• The Vieille Montagne Heritage Association held its first AGM in June in Liege, which was followed by a visit to the MMIL (Maison de la Metallurgie et de l’Industrie de Liege).

  • Many thousands of Vieille Montagne documents are in the process of being catalogued by the AVAE (Association pour la Valorisation des Archives d’Enterprises). It has been estimated that the work will take about four years, although a lot can be completed within the first year. Funding for this has been generously given by the international UMICORE company based in Brussels.

  • A set of fascinating mid-nineteenth century watercolour paintings illustrating the zinc industry around Kelmis is to be restored and properly recorded.

  • Since the opening of the MVM (Museum de la Vieille Montagne) in Kelmis, Belgium, in May 2018, the number of visitors has exceeded all expectations.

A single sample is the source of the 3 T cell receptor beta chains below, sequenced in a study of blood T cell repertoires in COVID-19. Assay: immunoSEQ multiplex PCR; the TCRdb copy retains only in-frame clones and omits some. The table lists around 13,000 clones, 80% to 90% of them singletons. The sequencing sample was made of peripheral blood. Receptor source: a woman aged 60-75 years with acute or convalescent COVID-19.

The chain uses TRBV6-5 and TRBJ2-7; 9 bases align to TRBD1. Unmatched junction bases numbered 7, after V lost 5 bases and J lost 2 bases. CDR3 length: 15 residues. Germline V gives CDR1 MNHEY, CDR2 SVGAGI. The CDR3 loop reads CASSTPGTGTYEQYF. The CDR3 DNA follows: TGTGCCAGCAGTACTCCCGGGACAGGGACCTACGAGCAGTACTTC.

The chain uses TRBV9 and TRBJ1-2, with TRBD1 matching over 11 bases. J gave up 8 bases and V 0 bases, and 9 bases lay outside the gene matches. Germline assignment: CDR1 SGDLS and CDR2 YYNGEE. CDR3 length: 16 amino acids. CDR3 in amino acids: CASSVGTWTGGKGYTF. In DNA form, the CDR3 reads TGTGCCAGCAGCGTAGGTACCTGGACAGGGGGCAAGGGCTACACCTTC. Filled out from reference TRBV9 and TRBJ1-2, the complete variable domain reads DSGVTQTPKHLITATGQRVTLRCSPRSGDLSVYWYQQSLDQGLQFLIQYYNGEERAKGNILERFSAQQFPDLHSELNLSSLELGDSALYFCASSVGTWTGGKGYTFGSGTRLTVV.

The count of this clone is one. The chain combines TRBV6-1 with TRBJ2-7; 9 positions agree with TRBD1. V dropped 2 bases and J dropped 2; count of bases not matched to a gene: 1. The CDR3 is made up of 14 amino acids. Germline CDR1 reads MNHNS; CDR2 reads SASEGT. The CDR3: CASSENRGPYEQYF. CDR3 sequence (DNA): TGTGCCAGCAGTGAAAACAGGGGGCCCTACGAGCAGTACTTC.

• A member of the VMHA has taken upon himself the heroic task of cataloguing and digitally improving around 2,400 photographs of the VM, most of which were taken in the early 20th century.

  • Plans are under way to commemorate the 200th anniversary of the death of J.J.D. Dony, an abbot who was also a chemist! Dony was the founding father of the zinc industry in the Kelmis/Moresnet area of Belgium who obtained a lease from Napoleon in 1806 to work the zinc mine.


In September 2018 a museum was opened in the former directorate building of the Vieille Montagne Zinc Company and combined railway station in the town of Kelmis, Belgium. The building, which has been thoroughly renovated, complete with a new zinc roof, houses a large collection of displays of local interest imaginatively and attractively set out. Called the MVM (Museum de la Vieille Montagne), it is dedicated to the ‘Societe Anonyme des Mines et Fonderies de Zinc de la Vieille Montagne’, or ‘VM’ for short, and to the small unique territory of Neutral Moresnet. The event was held during the weekend of 14th to the 16th September, it was significant enough to receive television coverage, press coverage and a large number of visitors.